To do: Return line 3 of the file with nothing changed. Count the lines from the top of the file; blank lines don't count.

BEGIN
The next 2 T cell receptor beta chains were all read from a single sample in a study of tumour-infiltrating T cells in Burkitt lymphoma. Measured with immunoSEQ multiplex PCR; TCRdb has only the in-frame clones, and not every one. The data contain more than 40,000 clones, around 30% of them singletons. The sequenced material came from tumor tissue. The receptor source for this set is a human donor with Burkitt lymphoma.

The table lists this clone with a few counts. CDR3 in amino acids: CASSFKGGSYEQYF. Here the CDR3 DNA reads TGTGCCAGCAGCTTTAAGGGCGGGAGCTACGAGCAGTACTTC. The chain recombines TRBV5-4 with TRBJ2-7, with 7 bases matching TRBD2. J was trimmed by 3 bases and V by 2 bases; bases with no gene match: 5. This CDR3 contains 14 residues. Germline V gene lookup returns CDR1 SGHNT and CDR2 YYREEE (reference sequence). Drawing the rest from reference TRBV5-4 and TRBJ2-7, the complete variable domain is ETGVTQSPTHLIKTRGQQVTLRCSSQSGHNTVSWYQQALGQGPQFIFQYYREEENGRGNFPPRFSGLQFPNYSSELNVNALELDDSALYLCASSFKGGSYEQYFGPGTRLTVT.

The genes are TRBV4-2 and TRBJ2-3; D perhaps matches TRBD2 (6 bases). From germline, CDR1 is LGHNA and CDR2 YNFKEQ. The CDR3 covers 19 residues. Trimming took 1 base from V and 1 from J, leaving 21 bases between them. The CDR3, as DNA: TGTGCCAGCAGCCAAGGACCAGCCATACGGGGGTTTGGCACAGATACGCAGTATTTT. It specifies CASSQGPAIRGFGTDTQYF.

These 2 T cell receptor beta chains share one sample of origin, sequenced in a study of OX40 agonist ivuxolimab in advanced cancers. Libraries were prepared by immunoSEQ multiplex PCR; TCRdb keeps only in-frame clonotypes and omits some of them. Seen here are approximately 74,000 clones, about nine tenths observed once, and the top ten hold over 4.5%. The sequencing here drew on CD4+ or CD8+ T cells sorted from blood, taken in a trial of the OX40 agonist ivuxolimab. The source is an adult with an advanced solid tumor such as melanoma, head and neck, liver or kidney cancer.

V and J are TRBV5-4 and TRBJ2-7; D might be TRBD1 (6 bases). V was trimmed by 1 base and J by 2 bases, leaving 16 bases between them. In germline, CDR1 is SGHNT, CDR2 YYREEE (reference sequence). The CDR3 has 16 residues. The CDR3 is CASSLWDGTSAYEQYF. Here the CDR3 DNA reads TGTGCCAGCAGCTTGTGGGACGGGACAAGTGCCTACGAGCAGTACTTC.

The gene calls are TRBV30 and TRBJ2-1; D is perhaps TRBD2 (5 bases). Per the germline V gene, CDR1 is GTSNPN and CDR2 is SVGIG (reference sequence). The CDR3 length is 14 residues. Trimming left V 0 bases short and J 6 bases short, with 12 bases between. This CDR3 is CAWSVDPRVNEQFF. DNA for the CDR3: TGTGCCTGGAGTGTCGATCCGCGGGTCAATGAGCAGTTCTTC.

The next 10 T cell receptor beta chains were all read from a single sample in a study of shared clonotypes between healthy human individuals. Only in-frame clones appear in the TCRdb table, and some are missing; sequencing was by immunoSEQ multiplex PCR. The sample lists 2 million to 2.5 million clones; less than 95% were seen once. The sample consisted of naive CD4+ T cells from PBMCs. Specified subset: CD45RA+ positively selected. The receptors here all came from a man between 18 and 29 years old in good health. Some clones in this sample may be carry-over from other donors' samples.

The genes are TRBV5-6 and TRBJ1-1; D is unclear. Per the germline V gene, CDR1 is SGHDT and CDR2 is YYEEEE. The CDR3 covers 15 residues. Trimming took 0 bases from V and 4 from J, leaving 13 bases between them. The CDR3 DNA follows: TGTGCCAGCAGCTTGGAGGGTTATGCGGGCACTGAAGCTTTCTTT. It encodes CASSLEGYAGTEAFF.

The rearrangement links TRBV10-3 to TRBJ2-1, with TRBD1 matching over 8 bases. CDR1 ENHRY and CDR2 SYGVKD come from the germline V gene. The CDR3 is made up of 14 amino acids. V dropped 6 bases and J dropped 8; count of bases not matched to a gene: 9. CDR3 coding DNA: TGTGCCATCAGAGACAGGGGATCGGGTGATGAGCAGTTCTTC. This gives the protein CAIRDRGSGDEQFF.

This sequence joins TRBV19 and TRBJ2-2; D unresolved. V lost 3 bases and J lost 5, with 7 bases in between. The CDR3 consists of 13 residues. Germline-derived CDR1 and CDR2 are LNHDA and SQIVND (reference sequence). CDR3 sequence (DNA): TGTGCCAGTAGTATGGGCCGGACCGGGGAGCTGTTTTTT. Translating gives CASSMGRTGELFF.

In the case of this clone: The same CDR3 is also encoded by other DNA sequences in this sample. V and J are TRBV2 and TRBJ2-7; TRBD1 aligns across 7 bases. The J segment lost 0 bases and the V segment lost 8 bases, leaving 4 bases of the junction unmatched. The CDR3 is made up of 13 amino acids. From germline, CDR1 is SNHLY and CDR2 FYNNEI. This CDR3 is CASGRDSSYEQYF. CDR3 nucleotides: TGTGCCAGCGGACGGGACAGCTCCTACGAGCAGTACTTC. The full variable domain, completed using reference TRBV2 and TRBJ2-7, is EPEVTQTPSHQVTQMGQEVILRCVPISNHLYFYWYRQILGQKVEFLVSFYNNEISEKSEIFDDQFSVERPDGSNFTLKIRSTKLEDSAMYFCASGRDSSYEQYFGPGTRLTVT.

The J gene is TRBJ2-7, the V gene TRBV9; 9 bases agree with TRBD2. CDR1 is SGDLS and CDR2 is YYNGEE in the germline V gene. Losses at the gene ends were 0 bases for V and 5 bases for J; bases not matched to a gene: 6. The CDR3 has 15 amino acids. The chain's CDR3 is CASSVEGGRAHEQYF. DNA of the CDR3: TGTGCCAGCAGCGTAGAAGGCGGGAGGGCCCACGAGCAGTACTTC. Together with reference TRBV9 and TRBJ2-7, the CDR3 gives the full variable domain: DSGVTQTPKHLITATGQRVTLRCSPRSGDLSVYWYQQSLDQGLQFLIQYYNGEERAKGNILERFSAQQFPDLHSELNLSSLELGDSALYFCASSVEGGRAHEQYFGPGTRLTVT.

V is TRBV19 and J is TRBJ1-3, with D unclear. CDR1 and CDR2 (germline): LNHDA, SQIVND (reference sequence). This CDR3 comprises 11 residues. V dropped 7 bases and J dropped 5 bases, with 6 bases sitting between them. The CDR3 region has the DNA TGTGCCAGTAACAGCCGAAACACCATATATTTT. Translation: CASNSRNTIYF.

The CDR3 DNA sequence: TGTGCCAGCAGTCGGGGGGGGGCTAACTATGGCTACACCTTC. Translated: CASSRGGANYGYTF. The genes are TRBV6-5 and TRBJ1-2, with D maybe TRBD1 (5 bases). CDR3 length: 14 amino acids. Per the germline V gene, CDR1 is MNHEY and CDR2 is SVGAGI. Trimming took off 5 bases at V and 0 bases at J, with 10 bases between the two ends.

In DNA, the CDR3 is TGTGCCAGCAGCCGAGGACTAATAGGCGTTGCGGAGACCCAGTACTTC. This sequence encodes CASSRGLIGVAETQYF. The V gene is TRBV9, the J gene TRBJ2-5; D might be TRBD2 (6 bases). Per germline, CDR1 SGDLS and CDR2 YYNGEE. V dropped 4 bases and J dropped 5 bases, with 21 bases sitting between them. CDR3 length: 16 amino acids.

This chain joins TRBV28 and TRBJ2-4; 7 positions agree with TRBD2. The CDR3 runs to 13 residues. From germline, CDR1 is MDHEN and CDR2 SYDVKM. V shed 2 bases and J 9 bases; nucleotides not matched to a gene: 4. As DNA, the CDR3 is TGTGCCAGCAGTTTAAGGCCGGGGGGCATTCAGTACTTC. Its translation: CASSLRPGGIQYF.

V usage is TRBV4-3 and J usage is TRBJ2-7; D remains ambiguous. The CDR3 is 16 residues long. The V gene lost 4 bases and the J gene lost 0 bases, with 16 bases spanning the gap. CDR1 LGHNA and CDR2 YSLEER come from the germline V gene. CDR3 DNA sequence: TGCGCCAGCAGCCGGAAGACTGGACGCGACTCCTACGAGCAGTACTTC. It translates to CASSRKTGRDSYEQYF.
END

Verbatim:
The genes are TRBV4-2 and TRBJ2-3; D perhaps matches TRBD2 (6 bases). From germline, CDR1 is LGHNA and CDR2 YNFKEQ. The CDR3 covers 19 residues. Trimming took 1 base from V and 1 from J, leaving 21 bases between them. The CDR3, as DNA: TGTGCCAGCAGCCAAGGACCAGCCATACGGGGGTTTGGCACAGATACGCAGTATTTT. It specifies CASSQGPAIRGFGTDTQYF.